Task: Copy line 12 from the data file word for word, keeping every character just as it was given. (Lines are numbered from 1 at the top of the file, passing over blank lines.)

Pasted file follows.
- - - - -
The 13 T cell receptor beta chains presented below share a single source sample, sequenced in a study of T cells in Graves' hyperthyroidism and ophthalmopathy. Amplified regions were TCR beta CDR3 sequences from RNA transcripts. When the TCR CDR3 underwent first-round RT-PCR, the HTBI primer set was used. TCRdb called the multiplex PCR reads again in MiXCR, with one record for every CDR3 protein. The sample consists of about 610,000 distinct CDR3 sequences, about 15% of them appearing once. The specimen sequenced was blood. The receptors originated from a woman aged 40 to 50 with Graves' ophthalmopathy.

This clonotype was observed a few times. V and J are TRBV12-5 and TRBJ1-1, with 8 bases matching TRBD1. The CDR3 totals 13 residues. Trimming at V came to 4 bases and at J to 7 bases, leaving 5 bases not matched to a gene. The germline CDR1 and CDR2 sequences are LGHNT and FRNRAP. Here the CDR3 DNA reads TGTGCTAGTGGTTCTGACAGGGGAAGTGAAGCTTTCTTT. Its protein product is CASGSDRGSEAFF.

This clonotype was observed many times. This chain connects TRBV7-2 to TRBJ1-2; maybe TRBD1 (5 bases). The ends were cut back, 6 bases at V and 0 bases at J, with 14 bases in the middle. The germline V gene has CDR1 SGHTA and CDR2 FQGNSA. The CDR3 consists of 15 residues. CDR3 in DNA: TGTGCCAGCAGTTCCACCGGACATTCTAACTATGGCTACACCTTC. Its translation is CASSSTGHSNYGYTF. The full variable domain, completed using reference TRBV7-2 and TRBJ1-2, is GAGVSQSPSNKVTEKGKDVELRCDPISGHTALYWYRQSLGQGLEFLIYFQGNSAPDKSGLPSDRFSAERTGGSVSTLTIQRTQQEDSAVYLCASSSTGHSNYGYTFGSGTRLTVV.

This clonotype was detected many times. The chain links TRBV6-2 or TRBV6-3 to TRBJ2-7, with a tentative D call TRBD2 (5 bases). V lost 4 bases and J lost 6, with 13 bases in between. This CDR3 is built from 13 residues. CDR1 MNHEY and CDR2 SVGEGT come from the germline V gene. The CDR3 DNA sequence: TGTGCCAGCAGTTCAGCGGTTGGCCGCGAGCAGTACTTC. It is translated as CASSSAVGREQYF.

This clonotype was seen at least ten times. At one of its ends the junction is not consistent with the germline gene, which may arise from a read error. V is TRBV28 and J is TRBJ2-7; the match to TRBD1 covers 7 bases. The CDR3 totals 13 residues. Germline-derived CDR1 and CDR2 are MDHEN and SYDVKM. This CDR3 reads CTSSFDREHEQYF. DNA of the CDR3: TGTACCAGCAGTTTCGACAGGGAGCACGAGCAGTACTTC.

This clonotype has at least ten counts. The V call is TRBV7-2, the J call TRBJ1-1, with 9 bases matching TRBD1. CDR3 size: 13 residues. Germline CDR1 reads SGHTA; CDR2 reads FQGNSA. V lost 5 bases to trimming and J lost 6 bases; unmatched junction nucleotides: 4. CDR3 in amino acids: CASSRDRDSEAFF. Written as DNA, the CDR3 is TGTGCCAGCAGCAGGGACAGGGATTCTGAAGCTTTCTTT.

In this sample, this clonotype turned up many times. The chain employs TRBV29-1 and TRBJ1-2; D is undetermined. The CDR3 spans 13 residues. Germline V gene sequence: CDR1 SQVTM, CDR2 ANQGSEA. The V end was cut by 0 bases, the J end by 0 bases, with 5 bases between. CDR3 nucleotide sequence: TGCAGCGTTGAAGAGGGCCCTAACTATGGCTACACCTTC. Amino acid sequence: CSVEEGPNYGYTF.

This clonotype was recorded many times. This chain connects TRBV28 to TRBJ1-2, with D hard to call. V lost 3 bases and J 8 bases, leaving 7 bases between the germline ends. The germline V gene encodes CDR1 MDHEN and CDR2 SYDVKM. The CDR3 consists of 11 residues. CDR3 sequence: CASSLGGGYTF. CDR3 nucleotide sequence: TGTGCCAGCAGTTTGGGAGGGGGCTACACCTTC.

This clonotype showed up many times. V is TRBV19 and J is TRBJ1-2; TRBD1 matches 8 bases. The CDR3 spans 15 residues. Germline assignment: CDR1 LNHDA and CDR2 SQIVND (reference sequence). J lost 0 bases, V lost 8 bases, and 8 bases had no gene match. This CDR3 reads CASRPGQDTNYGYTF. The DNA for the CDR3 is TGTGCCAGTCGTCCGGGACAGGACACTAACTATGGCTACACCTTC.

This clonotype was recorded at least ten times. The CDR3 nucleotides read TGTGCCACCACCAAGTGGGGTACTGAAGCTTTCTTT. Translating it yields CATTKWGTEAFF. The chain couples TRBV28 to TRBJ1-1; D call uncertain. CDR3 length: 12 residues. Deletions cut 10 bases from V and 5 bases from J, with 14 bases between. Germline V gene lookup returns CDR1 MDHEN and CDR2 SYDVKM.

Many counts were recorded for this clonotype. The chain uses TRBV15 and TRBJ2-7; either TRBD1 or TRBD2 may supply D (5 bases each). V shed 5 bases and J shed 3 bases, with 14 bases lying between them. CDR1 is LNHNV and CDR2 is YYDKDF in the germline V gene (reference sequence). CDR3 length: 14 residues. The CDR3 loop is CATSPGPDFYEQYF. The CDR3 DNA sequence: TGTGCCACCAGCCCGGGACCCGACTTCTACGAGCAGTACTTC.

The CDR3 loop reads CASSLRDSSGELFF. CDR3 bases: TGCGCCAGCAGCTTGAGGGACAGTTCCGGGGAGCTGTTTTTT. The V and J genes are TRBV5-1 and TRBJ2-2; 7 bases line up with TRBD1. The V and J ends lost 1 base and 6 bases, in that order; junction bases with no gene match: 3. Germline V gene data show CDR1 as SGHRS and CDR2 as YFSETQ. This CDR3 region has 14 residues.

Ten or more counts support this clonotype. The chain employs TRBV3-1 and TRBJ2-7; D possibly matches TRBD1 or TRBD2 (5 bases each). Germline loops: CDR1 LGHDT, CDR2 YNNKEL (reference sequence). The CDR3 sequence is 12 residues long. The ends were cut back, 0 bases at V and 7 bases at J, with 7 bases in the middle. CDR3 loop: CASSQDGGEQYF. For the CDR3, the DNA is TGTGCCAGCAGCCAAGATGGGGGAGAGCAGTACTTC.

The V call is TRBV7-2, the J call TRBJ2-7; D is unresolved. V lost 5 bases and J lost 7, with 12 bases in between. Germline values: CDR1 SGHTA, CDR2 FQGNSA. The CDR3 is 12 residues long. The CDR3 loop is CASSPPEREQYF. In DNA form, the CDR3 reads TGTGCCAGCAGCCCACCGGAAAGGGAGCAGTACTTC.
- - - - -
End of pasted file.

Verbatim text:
The CDR3 loop reads CASSLRDSSGELFF. CDR3 bases: TGCGCCAGCAGCTTGAGGGACAGTTCCGGGGAGCTGTTTTTT. The V and J genes are TRBV5-1 and TRBJ2-2; 7 bases line up with TRBD1. The V and J ends lost 1 base and 6 bases, in that order; junction bases with no gene match: 3. Germline V gene data show CDR1 as SGHRS and CDR2 as YFSETQ. This CDR3 region has 14 residues.